Last week I was given a chance to visit Prof. Ohnishi's lab at Keio University. His laboratories stretch across three campuses of the University, and addresses research focusing on humanoid robotics, flying robot control, complex haptic feedback projection and bilateral teleoperation. This latter one is including a surgical robot setup for basic tissue manipulation. (See the video on the system.) The pure position encoder-based (acceleration measured) haptic feedback is very life-like, and offers great options for scalability.
"We recently launched the development of the surgical robot. In this project, we have successfully established the control law (Acceleration Based Control), which can reproduce the touch of environment in the operator side vividly. We also conducted an experiment using a couple of teleoperation robots over Internet with our partner institution in Europe. We apply our control method, which was initially developed mainly for the use of a surgical robot, to other teleoperation robots as well. For instance, the XY bilateral table pictured above allows an operator to feel “rubbing” and “cutting” actions. Combining various teleoperation robots mentioned above, we are eagerly conducting our research activity to achieve our aim, the development of a novel surgical robot system."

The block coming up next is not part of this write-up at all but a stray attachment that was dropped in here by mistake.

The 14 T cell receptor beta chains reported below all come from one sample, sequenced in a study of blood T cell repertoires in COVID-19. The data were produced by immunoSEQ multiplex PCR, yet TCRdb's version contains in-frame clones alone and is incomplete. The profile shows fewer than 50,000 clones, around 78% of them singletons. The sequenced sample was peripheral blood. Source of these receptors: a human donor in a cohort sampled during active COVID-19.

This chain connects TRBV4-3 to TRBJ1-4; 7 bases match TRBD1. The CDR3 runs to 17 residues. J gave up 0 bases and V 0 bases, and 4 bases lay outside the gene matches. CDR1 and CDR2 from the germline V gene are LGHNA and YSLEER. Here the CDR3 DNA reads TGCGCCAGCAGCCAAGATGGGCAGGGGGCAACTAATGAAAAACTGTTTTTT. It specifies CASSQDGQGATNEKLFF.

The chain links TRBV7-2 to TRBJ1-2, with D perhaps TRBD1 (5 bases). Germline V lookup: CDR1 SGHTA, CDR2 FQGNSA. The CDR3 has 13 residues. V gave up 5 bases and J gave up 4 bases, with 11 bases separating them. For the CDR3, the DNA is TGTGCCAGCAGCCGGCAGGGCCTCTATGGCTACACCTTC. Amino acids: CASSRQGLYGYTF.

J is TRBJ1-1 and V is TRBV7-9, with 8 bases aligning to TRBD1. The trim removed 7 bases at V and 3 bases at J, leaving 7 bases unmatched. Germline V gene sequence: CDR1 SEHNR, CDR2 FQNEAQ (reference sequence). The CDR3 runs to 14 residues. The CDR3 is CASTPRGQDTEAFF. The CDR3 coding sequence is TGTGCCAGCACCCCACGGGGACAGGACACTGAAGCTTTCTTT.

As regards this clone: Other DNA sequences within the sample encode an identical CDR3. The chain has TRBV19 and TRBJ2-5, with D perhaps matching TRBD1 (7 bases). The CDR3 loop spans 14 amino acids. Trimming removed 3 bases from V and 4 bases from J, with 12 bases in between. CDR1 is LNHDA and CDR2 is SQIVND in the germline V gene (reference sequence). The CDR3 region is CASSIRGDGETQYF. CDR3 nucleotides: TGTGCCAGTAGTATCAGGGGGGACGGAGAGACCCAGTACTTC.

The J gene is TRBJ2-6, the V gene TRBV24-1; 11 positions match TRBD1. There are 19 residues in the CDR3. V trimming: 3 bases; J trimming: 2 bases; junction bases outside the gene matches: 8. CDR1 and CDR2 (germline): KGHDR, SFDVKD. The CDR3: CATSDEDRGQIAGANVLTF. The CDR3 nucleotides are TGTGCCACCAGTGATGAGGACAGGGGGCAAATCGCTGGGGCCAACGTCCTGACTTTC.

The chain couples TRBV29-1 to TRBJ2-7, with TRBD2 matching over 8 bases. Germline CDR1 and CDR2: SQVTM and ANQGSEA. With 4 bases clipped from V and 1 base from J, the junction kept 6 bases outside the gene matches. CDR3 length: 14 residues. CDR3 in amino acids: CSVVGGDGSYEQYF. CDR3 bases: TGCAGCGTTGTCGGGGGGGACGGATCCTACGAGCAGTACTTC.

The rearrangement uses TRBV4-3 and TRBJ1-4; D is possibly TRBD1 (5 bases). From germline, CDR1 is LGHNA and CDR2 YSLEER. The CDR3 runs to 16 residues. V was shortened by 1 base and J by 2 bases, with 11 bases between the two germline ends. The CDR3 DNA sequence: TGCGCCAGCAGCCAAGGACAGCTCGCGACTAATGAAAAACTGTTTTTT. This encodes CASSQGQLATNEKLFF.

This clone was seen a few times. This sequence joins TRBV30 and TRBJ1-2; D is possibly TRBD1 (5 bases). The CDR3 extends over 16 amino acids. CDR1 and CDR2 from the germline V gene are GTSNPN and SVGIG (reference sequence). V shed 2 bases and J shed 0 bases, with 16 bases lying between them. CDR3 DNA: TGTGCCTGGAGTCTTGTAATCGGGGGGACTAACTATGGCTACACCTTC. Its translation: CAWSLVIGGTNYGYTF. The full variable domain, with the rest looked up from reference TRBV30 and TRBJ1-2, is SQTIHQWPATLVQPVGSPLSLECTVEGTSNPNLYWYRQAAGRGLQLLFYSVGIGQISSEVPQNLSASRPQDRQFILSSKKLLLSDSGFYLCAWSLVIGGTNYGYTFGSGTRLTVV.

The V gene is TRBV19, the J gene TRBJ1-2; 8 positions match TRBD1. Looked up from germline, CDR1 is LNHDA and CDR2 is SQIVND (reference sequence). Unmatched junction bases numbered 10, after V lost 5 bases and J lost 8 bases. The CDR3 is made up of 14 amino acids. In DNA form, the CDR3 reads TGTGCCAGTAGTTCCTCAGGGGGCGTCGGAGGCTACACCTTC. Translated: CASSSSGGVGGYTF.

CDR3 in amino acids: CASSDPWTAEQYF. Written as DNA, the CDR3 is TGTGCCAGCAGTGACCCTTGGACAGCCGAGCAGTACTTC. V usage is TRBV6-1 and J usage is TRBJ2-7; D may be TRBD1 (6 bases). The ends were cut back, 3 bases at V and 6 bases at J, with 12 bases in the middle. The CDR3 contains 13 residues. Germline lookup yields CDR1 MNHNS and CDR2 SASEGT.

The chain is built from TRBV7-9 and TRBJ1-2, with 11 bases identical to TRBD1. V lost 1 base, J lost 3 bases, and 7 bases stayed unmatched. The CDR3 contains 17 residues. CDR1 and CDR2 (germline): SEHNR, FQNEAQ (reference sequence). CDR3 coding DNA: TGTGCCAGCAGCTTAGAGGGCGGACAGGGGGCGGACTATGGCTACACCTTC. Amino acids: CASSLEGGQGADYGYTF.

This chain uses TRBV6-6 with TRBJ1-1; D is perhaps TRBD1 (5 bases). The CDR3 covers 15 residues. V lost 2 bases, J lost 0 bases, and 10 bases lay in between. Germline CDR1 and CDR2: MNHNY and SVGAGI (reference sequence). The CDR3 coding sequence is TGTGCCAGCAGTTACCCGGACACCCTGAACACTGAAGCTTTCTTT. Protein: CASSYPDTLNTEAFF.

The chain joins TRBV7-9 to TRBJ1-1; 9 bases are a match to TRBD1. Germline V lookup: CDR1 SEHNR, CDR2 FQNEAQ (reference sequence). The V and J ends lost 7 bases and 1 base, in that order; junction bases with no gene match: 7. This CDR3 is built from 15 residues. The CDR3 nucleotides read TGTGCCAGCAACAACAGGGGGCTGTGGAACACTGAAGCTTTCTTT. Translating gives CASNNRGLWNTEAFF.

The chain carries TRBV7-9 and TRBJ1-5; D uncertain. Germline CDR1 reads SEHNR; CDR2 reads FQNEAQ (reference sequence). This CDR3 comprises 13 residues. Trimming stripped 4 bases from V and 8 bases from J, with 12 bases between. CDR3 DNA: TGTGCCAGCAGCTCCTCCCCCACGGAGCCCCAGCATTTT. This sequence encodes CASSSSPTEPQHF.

You can find more information about their work in the recent publications:
- Haptics for medical applications
- Performance Conditioning of Time Delayed Bilateral Teleoperation System
- Bilateral teleoperation under time-varying communication time delay considering contact with environment
Source: the Ohnishi Lab website
A similar research from UPenn